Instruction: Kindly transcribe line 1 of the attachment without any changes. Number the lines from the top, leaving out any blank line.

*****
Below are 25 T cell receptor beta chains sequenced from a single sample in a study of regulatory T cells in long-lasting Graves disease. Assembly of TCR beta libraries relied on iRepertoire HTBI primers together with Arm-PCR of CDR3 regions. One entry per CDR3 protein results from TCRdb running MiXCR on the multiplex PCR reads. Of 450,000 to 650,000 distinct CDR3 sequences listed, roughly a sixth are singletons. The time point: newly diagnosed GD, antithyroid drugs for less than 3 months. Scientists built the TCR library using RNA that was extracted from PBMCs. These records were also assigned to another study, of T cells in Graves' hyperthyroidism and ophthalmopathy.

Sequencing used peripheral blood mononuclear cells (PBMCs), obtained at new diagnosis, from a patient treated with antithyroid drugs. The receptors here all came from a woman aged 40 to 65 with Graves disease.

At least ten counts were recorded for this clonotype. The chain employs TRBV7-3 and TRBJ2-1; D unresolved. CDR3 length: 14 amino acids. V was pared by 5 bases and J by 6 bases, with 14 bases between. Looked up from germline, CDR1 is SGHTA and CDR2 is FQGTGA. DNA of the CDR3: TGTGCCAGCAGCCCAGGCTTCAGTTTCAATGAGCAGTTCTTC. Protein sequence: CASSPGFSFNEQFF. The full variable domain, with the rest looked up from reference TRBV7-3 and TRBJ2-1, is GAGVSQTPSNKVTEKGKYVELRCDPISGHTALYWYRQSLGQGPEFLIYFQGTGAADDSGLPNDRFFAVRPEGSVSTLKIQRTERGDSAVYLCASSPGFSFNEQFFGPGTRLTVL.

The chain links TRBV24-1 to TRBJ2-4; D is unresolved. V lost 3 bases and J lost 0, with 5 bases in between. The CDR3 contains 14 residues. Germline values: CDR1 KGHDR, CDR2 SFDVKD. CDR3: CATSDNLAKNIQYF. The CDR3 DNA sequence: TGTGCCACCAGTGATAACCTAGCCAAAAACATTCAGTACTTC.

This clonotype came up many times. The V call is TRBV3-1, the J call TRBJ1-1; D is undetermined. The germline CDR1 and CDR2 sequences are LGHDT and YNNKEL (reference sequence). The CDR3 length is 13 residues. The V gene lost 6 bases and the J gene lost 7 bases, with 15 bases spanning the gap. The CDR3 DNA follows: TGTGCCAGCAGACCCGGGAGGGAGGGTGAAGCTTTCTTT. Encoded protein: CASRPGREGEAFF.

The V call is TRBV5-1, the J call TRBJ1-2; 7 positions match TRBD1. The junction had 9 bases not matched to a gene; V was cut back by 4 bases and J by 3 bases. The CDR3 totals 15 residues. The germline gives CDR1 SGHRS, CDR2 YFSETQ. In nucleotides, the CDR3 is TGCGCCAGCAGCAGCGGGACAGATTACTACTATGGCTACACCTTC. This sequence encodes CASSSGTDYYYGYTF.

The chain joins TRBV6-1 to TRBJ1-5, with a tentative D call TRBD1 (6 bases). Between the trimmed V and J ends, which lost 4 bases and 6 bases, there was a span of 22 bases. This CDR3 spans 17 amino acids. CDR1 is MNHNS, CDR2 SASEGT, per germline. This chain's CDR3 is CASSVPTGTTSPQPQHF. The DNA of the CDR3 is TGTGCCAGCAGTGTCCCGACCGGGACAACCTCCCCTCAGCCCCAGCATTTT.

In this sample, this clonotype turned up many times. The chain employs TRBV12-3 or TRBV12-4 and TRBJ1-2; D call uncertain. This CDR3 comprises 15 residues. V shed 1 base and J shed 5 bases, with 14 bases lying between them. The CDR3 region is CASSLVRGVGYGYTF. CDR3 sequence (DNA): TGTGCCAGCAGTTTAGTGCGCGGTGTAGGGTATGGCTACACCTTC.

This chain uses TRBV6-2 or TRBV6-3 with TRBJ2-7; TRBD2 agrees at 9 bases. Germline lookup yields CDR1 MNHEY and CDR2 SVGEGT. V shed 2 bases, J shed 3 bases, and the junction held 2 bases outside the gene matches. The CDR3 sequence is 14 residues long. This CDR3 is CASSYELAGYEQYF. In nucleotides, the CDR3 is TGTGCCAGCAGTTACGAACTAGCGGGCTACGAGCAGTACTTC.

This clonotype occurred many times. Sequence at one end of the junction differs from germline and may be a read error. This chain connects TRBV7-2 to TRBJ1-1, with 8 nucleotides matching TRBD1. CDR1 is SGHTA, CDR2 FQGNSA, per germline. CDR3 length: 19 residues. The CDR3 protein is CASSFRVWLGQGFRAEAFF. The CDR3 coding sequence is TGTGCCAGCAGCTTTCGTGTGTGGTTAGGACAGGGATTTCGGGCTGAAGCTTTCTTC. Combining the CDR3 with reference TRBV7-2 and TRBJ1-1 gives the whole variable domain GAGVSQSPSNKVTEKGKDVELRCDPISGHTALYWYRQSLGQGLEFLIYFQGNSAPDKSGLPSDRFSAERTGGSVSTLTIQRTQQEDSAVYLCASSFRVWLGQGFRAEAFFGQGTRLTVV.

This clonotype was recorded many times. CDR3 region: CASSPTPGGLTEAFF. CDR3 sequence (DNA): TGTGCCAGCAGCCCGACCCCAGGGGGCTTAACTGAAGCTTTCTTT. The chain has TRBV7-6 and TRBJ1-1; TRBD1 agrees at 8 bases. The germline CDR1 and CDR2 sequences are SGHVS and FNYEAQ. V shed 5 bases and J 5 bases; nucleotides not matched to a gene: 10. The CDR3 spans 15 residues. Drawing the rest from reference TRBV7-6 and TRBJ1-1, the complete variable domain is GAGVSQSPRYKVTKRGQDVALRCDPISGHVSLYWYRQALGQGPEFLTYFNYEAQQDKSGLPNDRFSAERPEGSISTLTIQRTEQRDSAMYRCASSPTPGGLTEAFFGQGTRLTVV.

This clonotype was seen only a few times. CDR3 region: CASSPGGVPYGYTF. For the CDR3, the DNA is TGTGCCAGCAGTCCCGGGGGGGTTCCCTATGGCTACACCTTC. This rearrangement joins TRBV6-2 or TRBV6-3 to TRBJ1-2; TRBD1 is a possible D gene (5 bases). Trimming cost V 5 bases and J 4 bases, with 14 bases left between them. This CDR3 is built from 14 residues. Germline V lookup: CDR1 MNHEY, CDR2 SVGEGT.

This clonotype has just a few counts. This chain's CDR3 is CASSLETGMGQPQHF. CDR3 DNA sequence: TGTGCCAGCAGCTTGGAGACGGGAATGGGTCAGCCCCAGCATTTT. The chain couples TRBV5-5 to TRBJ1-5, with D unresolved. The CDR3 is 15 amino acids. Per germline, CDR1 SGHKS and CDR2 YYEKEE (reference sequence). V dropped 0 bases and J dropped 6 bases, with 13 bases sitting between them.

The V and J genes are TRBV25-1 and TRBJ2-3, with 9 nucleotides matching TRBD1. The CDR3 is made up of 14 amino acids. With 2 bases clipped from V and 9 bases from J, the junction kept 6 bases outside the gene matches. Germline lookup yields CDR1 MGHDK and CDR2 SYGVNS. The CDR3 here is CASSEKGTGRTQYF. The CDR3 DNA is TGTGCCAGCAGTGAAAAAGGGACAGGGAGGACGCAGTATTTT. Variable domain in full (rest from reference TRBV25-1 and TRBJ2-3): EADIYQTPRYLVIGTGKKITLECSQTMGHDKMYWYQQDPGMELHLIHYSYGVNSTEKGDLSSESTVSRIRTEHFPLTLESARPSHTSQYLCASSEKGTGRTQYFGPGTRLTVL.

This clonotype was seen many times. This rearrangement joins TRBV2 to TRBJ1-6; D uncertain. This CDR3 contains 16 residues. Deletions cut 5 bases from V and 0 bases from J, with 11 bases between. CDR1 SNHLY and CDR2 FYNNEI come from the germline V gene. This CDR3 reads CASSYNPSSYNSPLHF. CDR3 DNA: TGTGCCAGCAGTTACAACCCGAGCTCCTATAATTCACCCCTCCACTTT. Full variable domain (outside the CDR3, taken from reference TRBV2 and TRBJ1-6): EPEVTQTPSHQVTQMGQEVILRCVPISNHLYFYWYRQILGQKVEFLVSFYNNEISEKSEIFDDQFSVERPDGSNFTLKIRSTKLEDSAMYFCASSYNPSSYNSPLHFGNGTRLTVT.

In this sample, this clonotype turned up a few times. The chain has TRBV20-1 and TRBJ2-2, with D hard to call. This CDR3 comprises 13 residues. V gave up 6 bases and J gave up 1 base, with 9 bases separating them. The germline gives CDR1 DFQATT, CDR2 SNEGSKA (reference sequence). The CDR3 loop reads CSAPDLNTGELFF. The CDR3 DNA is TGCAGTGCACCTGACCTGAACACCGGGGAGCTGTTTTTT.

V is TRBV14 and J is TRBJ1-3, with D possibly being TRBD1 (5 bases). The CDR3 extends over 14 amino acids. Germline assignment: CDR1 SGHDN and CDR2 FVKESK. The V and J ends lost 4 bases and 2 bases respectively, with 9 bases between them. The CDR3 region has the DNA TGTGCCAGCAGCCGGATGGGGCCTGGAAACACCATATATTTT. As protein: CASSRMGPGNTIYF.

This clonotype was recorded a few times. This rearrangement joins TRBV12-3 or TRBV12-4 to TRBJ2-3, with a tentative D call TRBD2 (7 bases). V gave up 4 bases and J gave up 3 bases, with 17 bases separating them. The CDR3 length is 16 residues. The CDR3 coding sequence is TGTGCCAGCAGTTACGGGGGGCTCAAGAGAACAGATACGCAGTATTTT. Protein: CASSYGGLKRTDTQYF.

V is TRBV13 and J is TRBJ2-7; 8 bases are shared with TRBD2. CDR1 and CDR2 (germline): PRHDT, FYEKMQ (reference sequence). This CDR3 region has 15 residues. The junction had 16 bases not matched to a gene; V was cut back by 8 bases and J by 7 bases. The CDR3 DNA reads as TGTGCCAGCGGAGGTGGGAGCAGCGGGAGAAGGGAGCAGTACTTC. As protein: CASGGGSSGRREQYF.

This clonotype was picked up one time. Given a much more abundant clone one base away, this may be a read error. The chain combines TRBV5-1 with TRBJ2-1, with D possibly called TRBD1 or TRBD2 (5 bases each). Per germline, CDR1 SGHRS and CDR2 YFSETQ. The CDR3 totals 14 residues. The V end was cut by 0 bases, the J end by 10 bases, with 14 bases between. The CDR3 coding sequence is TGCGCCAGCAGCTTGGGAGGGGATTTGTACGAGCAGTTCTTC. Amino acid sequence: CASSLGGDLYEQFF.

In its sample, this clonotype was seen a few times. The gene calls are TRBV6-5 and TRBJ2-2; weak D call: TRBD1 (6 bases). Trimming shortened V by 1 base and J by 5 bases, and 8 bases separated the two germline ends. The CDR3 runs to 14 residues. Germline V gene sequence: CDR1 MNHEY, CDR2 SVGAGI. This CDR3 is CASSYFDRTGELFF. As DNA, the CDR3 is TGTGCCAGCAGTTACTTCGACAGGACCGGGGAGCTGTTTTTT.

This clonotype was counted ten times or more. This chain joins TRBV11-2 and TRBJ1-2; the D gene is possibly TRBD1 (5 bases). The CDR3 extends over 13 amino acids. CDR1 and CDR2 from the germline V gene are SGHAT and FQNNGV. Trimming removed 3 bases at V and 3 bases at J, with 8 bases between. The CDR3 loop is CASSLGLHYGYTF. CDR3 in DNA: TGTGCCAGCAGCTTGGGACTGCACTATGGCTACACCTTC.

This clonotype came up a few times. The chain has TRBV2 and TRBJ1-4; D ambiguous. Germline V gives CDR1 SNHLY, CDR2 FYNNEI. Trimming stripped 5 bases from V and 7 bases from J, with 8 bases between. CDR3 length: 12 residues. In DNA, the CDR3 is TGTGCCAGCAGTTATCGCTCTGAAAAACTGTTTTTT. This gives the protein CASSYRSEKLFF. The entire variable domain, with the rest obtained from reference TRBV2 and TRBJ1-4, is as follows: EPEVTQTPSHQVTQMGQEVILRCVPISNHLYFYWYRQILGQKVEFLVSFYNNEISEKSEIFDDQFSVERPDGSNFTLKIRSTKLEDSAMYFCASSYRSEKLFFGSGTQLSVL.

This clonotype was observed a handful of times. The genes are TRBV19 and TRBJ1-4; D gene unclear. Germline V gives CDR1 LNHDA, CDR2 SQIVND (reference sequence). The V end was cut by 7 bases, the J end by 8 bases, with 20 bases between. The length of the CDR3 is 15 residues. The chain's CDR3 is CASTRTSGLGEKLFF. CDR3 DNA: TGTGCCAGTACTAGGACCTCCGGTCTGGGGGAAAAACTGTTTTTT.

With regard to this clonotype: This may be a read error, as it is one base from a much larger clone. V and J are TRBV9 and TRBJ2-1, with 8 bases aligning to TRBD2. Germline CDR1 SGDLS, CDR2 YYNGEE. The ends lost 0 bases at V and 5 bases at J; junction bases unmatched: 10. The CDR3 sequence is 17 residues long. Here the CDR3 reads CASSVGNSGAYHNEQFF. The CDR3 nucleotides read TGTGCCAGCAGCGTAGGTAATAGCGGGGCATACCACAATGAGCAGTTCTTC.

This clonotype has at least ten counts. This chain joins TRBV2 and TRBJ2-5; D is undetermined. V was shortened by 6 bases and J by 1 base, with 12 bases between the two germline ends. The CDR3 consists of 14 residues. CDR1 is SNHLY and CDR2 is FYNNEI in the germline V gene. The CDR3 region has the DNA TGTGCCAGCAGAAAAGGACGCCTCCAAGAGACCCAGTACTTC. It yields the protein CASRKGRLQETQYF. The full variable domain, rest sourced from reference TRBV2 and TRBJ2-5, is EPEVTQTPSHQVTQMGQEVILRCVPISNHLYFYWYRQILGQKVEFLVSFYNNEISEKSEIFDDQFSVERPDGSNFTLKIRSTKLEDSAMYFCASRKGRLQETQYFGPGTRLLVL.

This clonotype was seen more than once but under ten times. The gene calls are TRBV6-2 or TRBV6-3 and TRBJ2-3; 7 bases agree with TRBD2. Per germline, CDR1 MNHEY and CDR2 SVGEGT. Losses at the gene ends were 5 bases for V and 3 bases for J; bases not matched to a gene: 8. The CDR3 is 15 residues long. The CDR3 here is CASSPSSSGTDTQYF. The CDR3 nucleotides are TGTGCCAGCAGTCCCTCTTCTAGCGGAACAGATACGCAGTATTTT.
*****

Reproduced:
Below are 25 T cell receptor beta chains sequenced from a single sample in a study of regulatory T cells in long-lasting Graves disease. Assembly of TCR beta libraries relied on iRepertoire HTBI primers together with Arm-PCR of CDR3 regions. One entry per CDR3 protein results from TCRdb running MiXCR on the multiplex PCR reads. Of 450,000 to 650,000 distinct CDR3 sequences listed, roughly a sixth are singletons. The time point: newly diagnosed GD, antithyroid drugs for less than 3 months. Scientists built the TCR library using RNA that was extracted from PBMCs. These records were also assigned to another study, of T cells in Graves' hyperthyroidism and ophthalmopathy.